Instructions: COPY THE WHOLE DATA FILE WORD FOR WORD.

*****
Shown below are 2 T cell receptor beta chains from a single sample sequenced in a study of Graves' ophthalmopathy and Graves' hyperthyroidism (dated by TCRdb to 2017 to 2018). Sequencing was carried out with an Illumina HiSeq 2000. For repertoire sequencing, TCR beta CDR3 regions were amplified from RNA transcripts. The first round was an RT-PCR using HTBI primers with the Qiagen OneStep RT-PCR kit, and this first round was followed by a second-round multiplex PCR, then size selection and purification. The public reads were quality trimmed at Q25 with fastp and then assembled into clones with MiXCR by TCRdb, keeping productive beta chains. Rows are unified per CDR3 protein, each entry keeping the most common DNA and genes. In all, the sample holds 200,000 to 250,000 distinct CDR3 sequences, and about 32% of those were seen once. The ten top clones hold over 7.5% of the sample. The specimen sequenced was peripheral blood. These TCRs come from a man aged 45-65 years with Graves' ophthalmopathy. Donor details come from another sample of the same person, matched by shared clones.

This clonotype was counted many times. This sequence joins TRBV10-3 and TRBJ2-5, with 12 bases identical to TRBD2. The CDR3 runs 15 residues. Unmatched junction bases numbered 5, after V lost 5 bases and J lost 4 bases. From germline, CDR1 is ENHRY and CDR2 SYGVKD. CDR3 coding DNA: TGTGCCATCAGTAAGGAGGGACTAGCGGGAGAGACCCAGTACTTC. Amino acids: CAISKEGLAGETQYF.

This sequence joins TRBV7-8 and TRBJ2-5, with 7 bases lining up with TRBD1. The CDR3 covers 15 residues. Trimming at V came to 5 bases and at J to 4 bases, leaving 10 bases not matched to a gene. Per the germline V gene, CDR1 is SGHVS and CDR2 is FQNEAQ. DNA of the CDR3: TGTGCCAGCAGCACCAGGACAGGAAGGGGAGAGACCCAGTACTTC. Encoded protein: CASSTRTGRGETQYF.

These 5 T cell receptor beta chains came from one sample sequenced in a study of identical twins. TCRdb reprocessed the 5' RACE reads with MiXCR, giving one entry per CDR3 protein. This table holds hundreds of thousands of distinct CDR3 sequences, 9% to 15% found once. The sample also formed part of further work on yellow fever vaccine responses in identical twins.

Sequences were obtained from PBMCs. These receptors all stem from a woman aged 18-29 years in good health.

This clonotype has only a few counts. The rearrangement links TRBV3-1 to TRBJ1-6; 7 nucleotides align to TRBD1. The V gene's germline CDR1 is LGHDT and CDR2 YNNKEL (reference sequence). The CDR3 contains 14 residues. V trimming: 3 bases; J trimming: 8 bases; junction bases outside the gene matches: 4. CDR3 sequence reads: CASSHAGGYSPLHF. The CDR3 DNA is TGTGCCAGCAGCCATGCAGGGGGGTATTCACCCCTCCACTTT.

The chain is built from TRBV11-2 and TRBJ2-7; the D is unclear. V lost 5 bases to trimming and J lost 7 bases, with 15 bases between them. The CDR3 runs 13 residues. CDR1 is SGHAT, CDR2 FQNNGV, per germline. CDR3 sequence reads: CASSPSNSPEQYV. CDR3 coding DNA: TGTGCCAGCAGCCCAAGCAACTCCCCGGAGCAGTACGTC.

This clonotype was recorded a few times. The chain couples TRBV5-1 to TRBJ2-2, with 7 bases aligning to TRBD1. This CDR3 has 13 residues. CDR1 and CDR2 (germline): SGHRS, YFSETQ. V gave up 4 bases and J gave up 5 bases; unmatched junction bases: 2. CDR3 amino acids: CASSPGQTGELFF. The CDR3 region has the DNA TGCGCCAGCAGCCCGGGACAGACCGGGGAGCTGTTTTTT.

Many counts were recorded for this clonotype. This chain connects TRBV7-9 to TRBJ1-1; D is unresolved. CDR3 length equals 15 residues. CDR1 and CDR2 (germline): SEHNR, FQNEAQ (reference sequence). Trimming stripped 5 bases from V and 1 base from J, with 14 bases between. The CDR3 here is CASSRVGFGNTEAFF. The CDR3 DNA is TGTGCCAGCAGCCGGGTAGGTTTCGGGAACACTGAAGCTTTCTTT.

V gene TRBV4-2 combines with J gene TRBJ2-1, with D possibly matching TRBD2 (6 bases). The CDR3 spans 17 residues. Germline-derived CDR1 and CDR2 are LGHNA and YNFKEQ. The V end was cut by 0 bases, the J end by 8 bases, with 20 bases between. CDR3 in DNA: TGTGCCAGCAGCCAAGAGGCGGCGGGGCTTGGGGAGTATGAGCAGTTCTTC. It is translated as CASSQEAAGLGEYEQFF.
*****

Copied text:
Shown below are 2 T cell receptor beta chains from a single sample sequenced in a study of Graves' ophthalmopathy and Graves' hyperthyroidism (dated by TCRdb to 2017 to 2018). Sequencing was carried out with an Illumina HiSeq 2000. For repertoire sequencing, TCR beta CDR3 regions were amplified from RNA transcripts. The first round was an RT-PCR using HTBI primers with the Qiagen OneStep RT-PCR kit, and this first round was followed by a second-round multiplex PCR, then size selection and purification. The public reads were quality trimmed at Q25 with fastp and then assembled into clones with MiXCR by TCRdb, keeping productive beta chains. Rows are unified per CDR3 protein, each entry keeping the most common DNA and genes. In all, the sample holds 200,000 to 250,000 distinct CDR3 sequences, and about 32% of those were seen once. The ten top clones hold over 7.5% of the sample. The specimen sequenced was peripheral blood. These TCRs come from a man aged 45-65 years with Graves' ophthalmopathy. Donor details come from another sample of the same person, matched by shared clones.

This clonotype was counted many times. This sequence joins TRBV10-3 and TRBJ2-5, with 12 bases identical to TRBD2. The CDR3 runs 15 residues. Unmatched junction bases numbered 5, after V lost 5 bases and J lost 4 bases. From germline, CDR1 is ENHRY and CDR2 SYGVKD. CDR3 coding DNA: TGTGCCATCAGTAAGGAGGGACTAGCGGGAGAGACCCAGTACTTC. Amino acids: CAISKEGLAGETQYF.

This sequence joins TRBV7-8 and TRBJ2-5, with 7 bases lining up with TRBD1. The CDR3 covers 15 residues. Trimming at V came to 5 bases and at J to 4 bases, leaving 10 bases not matched to a gene. Per the germline V gene, CDR1 is SGHVS and CDR2 is FQNEAQ. DNA of the CDR3: TGTGCCAGCAGCACCAGGACAGGAAGGGGAGAGACCCAGTACTTC. Encoded protein: CASSTRTGRGETQYF.

These 5 T cell receptor beta chains came from one sample sequenced in a study of identical twins. TCRdb reprocessed the 5' RACE reads with MiXCR, giving one entry per CDR3 protein. This table holds hundreds of thousands of distinct CDR3 sequences, 9% to 15% found once. The sample also formed part of further work on yellow fever vaccine responses in identical twins.

Sequences were obtained from PBMCs. These receptors all stem from a woman aged 18-29 years in good health.

This clonotype has only a few counts. The rearrangement links TRBV3-1 to TRBJ1-6; 7 nucleotides align to TRBD1. The V gene's germline CDR1 is LGHDT and CDR2 YNNKEL (reference sequence). The CDR3 contains 14 residues. V trimming: 3 bases; J trimming: 8 bases; junction bases outside the gene matches: 4. CDR3 sequence reads: CASSHAGGYSPLHF. The CDR3 DNA is TGTGCCAGCAGCCATGCAGGGGGGTATTCACCCCTCCACTTT.

The chain is built from TRBV11-2 and TRBJ2-7; the D is unclear. V lost 5 bases to trimming and J lost 7 bases, with 15 bases between them. The CDR3 runs 13 residues. CDR1 is SGHAT, CDR2 FQNNGV, per germline. CDR3 sequence reads: CASSPSNSPEQYV. CDR3 coding DNA: TGTGCCAGCAGCCCAAGCAACTCCCCGGAGCAGTACGTC.

This clonotype was recorded a few times. The chain couples TRBV5-1 to TRBJ2-2, with 7 bases aligning to TRBD1. This CDR3 has 13 residues. CDR1 and CDR2 (germline): SGHRS, YFSETQ. V gave up 4 bases and J gave up 5 bases; unmatched junction bases: 2. CDR3 amino acids: CASSPGQTGELFF. The CDR3 region has the DNA TGCGCCAGCAGCCCGGGACAGACCGGGGAGCTGTTTTTT.

Many counts were recorded for this clonotype. This chain connects TRBV7-9 to TRBJ1-1; D is unresolved. CDR3 length equals 15 residues. CDR1 and CDR2 (germline): SEHNR, FQNEAQ (reference sequence). Trimming stripped 5 bases from V and 1 base from J, with 14 bases between. The CDR3 here is CASSRVGFGNTEAFF. The CDR3 DNA is TGTGCCAGCAGCCGGGTAGGTTTCGGGAACACTGAAGCTTTCTTT.

V gene TRBV4-2 combines with J gene TRBJ2-1, with D possibly matching TRBD2 (6 bases). The CDR3 spans 17 residues. Germline-derived CDR1 and CDR2 are LGHNA and YNFKEQ. The V end was cut by 0 bases, the J end by 8 bases, with 20 bases between. CDR3 in DNA: TGTGCCAGCAGCCAAGAGGCGGCGGGGCTTGGGGAGTATGAGCAGTTCTTC. It is translated as CASSQEAAGLGEYEQFF.